The Supreme Court of Ohio recently held that, although a foreclosure decree did not specify certain amounts of outstanding liens due and owing upon the property, it nevertheless was a final, appealable order that left no issues remaining to be determined as to the rights and liabilities of the parties.
The Supreme Court further noted that it was not required to adhere to the law-of-the-case doctrine that was the basis for the appellate court’s contrary ruling pursuant to its prior determination that the foreclosure decree was not a final, appealable order.
A copy of the opinion in Farmers State Bank v. Sponaugle is available at: Link to Opinion.
In October 2013, proceedings were initiated against husband and wife borrowers to foreclose three promissory notes secured by three mortgages upon the borrowers’ property. Upon agreement of the parties, in May 2014 judgment was entered in favor of the mortgagee and against the borrowers.
After a bankruptcy petition filed by the borrowers which automatically stayed the foreclosure proceedings was eventually dismissed, summary judgment was entered in the mortgagee’s favor in December 2015. The foreclosure decree entered on Jan. 12, 2016 declared the borrowers liable for the total amount of principal on the three loans and ordered sale of the property with priority of proceeds as follows: a county tax lien (in an unspecified amount), the three foreclosed mortgages upon the property, and a lien interest (in an unspecified amount) due to a third party pursuant to certificate.
The borrowers appealed the foreclosure decree. Although the trial court granted the borrowers’ request to stay the court’s foreclosure judgment, the appellate court denied their request to waive the appellate bond requirement. After the borrowers failed to post the required bond, a sheriff’s sale took place on Feb. 26, 2016 where the property was purchased by the mortgagee.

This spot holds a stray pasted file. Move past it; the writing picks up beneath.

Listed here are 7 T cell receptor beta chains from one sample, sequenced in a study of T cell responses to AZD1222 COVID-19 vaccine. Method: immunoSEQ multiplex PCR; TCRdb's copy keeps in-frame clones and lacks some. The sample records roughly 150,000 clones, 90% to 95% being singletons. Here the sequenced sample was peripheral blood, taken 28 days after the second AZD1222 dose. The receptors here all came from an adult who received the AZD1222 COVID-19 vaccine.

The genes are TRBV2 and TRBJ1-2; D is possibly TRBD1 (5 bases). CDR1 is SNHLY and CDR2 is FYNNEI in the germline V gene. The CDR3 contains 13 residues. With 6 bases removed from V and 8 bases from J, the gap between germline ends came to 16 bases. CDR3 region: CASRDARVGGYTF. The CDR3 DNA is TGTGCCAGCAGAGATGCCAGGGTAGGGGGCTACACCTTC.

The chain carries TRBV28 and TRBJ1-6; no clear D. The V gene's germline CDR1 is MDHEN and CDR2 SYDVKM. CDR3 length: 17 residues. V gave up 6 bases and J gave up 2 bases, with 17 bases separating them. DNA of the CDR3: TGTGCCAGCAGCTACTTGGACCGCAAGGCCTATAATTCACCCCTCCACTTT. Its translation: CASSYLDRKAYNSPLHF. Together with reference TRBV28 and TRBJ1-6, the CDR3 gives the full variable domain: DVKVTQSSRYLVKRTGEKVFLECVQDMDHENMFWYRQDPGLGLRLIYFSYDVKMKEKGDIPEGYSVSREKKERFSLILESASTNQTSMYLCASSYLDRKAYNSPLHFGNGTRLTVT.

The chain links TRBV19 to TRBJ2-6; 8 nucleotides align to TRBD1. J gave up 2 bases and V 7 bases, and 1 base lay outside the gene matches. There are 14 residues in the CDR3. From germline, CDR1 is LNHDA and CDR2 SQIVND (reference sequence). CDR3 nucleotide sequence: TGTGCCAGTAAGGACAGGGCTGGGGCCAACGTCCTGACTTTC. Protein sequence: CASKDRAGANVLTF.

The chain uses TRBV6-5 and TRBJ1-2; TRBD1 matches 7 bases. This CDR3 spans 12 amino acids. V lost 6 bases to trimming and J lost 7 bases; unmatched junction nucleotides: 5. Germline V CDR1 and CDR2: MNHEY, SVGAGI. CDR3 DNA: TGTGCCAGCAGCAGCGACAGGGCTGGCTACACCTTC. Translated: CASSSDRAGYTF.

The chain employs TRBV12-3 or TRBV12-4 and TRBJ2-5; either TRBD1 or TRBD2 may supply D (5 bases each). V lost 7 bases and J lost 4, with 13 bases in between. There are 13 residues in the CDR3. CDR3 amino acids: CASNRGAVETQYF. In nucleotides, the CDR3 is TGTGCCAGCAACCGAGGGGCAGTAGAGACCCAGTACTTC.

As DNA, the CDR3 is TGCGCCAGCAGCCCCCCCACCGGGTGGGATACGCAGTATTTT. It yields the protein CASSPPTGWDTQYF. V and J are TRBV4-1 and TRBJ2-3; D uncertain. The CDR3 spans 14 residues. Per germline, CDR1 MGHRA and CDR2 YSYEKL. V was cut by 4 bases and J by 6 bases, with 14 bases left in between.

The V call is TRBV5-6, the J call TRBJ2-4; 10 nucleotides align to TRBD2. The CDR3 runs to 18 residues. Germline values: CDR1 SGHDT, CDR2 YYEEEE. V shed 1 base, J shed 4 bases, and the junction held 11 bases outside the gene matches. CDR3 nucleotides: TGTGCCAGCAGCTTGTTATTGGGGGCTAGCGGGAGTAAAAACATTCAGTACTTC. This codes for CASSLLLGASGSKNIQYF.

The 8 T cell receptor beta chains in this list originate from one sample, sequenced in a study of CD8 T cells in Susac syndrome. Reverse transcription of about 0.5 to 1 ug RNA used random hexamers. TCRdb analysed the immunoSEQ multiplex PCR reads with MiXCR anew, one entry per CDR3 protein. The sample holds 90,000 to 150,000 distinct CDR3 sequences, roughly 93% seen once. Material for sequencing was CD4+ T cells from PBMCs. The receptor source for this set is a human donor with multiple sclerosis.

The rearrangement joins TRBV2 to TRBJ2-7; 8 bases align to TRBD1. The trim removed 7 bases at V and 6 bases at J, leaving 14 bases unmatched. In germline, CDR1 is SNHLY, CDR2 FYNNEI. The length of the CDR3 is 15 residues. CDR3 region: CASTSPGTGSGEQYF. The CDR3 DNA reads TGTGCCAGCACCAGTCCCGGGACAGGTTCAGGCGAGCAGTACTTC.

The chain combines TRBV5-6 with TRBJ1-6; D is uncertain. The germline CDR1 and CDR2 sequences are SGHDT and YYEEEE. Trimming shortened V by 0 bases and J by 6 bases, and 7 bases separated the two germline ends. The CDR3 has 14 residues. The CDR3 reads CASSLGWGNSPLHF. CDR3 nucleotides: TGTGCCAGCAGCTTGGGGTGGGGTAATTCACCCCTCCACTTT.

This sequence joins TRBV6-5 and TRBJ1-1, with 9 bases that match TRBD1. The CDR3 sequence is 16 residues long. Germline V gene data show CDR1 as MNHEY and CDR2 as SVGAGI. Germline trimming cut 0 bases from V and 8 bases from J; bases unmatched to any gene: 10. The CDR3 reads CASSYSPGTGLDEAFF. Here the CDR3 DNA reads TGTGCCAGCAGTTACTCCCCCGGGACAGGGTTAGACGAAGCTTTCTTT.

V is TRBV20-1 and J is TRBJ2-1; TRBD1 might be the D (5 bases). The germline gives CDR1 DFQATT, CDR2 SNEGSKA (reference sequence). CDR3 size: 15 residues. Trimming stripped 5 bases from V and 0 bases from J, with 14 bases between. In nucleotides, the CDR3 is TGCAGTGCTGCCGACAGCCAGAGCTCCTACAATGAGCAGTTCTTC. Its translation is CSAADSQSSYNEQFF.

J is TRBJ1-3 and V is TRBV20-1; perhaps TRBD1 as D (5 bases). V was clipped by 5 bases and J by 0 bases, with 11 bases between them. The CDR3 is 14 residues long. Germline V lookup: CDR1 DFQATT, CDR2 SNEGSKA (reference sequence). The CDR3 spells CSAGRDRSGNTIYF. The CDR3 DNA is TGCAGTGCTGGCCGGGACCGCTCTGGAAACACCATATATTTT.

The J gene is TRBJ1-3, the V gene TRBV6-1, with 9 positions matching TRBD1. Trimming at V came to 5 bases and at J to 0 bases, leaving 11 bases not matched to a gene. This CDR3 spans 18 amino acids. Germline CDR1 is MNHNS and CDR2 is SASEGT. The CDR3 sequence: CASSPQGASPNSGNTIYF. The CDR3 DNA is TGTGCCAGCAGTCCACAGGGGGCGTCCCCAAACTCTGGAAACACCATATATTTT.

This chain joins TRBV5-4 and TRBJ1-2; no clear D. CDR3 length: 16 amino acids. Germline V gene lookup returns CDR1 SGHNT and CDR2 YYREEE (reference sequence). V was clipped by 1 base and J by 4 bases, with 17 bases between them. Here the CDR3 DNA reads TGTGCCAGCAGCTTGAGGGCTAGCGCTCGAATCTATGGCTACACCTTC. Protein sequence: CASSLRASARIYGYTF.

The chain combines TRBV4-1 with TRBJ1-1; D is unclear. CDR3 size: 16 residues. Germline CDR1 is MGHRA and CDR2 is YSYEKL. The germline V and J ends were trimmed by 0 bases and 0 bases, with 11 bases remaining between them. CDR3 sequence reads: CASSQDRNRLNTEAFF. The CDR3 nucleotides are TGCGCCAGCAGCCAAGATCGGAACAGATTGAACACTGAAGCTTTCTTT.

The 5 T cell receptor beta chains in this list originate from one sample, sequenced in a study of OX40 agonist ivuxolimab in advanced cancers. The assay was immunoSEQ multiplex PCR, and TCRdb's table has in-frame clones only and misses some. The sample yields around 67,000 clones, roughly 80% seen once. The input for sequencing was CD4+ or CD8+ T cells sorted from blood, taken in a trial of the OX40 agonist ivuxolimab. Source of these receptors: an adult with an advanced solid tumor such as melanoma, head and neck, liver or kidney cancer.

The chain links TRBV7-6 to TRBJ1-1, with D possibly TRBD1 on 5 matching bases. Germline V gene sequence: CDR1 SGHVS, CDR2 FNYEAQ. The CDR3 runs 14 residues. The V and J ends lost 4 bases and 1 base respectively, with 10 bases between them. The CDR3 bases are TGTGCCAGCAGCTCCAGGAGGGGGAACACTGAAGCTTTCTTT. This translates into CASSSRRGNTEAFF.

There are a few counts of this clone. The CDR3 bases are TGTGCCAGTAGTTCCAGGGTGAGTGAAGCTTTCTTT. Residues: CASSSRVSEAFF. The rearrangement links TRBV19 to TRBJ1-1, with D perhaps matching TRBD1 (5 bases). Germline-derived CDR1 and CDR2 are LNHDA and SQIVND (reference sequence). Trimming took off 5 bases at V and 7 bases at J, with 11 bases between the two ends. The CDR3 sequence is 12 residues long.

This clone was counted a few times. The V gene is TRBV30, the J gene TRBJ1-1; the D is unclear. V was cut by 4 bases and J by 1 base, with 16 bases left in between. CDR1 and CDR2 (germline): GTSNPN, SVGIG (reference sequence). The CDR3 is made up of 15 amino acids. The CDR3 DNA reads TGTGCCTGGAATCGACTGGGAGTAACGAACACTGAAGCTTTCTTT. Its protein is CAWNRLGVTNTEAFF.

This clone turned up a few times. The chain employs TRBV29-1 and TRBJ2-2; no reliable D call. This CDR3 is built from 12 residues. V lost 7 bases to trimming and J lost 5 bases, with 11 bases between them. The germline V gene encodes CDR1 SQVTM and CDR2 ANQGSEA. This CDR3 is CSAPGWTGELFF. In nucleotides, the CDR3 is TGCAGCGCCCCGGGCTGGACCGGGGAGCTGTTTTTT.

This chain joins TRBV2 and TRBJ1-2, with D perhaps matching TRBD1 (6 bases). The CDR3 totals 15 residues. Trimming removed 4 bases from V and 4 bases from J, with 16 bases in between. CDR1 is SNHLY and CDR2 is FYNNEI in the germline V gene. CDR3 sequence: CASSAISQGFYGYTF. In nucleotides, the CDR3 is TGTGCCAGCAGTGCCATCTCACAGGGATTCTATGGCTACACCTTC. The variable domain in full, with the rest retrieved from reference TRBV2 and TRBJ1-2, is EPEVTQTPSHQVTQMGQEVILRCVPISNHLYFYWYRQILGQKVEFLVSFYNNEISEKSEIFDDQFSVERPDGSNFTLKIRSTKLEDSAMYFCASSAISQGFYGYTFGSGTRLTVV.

Before confirmation of the sale, the appellate court dismissed the appeal for lack of a final, appealable order because the foreclosure decree did not state the amounts due on the liens held by the county treasurer and third-party lienholder. Thereafter on remand, the trial court granted the mortgagee’s motion to confirm sale and delivery of the property to the mortgagee and ordered distribution of proceeds.
The borrowers appealed again, arguing that the trial court erred in issuing the confirmation order because the underlying foreclosure decree was not a final, appealable order. The appellate court agreed, and reversed the confirmation of the sale, concluding that the law-of-the-case doctrine required adherence to its earlier determination that the foreclosure decree was not a final, appealable order.
Upon the mortgagee’s motion for reconsideration, the appellate court denied reconsideration of its determination that the trial court lacked authority to confirm the sheriff’s sale due to the nonfinality of the foreclosure decree, but granted reconsideration with respect to its remand instructions vacating the confirmation of sale order. Because the mortgagee had already conveyed the property to third parties, the trial court was instructed to vacate the confirmation order and to determine possessory interests of the parties pending confirmation of a new sale, rather than return the deed to the borrowers.
The Supreme Court of Ohio accepted the mortgagee’s instant, discretionary appeal to consider two propositions of law: (i) whether a sheriff’s sale can be confirmed even if the underlying foreclosure decree was a nonfinal order, and; (ii) whether a foreclosure decree which determines liability and the amount due the first mortgagor and leaves the remaining amounts to mechanical calculation is a final order subject to execution.
As you may recall, Ohio law dictates that foreclosure actions proceed in two stages, both of which end in a final, appealable judgment: the order of foreclosure and the confirmation of sale. CitiMortgage, Inc. v. Roznowski, 139 Ohio St.3d 299, 2014-Ohio-1984, 11 N.E. 3d 1140.